Monday, 2 December 2019
Questions without Notice
My question is to the Minister for Agriculture, Senator McKenzie. Minister, farmers are here en masse and want answers to these questions they gave my office: the major storage dams of the lower Murray-Darling Basin are currently holding about 7,500 gigalitres of water, which is 7.5 trillion litres, yet farmers along the Basin in New South Wales and Victoria are receiving zero allocation for general security water. I'll say it again: these farmers can visit their water in their dams. They can watch water flow past their properties on the way to irrigate forests. They just can't have any. Minister, will you release 1,000 gigalitres, just 13 per cent of the water in storage, to the states for general security water so our farmers can grow food and fibre for Australia and the world?
I might answer this in my capacity as representing the minister for water, Minister Littleproud. The two million Australians who live and work throughout the Murray-Darling Basin system are actually providing food and fibre not just to our entire country but to the world. It is a hub of clean, green, safe, sustainable food production. It is also—in Shepparton, through the Goulburn Valley, in my home state of Victoria, and in other areas, particularly in New South Wales—the hub of food manufacturing. There are tens of thousands of Australians in these communities, on farm and off farm, who rely on water to be able to ensure they can continue to do what they have been doing for decades—and, in many cases, generations.
We know that these communities are under pressure. I was one of the first people in this place coming back from the election to be talking about the heartache, when you are a farmer in drought, of seeing water flow right past your front gate to water an environmental asset far, far away. It is heartbreaking. These farmers have had to come to parliament, and that's why we have been making changes since we came to parliament—
Mr President, with just over 30 seconds left, the minister is not answering the question. Will they release 1,000 gigalitres of water to the farming sector? She has not even touched on that part of the question. Waffling isn't enough.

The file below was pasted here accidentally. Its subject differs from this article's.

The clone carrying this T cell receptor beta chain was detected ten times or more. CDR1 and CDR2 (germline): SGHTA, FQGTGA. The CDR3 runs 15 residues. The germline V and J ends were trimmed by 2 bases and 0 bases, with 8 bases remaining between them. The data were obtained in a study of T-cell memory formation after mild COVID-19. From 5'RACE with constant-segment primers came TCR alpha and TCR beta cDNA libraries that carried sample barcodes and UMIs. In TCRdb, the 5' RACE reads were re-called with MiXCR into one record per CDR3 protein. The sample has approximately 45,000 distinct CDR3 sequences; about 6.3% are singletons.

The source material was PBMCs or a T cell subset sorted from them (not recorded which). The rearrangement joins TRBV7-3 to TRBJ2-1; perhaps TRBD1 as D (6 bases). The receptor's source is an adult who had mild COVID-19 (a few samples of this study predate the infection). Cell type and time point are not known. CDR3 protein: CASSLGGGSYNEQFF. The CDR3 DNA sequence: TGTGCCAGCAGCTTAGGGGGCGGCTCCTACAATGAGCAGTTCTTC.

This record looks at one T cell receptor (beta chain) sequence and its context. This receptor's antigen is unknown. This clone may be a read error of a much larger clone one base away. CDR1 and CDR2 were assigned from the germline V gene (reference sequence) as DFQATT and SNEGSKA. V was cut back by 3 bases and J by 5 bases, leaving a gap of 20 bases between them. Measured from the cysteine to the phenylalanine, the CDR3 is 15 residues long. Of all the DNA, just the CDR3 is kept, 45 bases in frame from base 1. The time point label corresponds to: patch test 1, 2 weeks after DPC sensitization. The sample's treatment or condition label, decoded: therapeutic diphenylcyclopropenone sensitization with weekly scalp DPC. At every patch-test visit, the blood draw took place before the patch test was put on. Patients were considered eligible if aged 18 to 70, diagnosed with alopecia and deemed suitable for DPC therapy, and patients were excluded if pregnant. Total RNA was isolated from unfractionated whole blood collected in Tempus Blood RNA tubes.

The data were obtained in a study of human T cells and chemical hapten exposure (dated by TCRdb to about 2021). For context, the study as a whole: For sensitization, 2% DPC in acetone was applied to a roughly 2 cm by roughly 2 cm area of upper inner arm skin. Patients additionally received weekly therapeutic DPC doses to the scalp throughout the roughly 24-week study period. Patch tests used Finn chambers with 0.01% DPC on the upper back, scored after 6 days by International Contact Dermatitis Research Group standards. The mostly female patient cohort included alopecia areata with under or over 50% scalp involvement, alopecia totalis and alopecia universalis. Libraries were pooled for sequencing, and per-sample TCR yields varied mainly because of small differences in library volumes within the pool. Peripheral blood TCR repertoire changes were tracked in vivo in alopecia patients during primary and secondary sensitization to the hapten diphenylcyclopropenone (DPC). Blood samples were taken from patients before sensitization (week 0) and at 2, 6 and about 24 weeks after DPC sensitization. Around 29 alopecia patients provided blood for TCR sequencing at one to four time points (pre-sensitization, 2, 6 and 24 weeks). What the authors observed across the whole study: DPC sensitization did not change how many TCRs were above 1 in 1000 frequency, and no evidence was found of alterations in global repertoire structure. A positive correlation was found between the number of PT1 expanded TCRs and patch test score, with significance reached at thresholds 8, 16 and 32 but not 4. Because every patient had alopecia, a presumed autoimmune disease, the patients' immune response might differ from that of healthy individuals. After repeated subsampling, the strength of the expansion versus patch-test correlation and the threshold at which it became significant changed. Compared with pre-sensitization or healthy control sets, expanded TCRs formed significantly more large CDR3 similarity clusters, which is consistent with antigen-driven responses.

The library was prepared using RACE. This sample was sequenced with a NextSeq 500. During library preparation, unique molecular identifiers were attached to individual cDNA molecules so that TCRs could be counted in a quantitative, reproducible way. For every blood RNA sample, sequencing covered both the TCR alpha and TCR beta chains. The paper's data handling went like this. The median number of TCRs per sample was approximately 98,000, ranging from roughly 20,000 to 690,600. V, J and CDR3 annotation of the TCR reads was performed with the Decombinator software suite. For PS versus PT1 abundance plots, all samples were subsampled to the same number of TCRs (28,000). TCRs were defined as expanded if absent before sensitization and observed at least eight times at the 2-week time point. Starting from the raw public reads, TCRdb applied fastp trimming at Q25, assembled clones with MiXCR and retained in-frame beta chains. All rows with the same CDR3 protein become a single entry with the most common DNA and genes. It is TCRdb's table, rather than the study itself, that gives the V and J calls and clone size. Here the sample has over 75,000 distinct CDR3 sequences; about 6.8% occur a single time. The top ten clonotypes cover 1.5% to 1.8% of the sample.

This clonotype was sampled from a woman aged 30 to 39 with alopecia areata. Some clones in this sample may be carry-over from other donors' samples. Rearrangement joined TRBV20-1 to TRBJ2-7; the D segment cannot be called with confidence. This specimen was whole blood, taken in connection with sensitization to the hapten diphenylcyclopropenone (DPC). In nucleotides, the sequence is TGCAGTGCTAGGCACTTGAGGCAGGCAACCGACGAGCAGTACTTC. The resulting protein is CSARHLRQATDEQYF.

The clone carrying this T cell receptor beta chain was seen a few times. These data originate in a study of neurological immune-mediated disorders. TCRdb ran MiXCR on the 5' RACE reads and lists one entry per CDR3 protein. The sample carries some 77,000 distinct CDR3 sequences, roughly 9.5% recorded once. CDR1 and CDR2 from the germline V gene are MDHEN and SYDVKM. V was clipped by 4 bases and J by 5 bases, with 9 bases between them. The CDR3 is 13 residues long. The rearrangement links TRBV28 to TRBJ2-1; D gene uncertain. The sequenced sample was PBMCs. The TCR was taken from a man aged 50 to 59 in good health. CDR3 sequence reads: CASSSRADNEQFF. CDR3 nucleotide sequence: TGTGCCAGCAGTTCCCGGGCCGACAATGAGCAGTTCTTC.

Can I go to the point of direct relevance. I again ask senators not to simply restate a preferred part of the question but to bring the point of order to that of direct relevance. Can I remind the senator what direct relevance means in contrast to what relevance used to mean. It used to mean, to quote a ruling of President Baker, that if, for example, a question concerned the state of the economy, the minister's answer is relevant if it refers to the state of the economy. President Beahan said relevance means relevance to the subject matter of the question. The Senate changed the standing orders to require answers to be directly relevant. In my view, to be directly relevant means that an answer must directly refer to or address, including challenging, material or assertions contained in a question or any preamble—that is, it is a narrower test than simply dealing with the same subject matter. It shouldn't deal with the motives of people asking questions unless those motives are assigned in the question itself and, therefore, it would be in order for a minister to challenge those. I just want to remind senators of that because direct relevance is a narrower test than relevance, which was the old subject matter. Minister, Senator Hanson highlighted part of her question. I can't direct you how to answer a question, as long as you are directly relevant to part of the question. And it was a lengthy question in this case, with a preamble, Senator Hanson. So I will listen carefully to the minister and ask her to continue.
I took the question to mean that we need more water in basin communities who are suffering from drought and near-zero allocations in some states and very low allocations in others. In these conditions what water there is for the environment is being used cautiously to minimise irreversible damage. At the beginning of August the Commonwealth Environmental Water Holder commenced the delivery of the southern spring flow targeting environmental outcomes. I think it's useful to note that the Water Act does not allow water set aside for the environment to be given to farmers either as a loan or as a gift.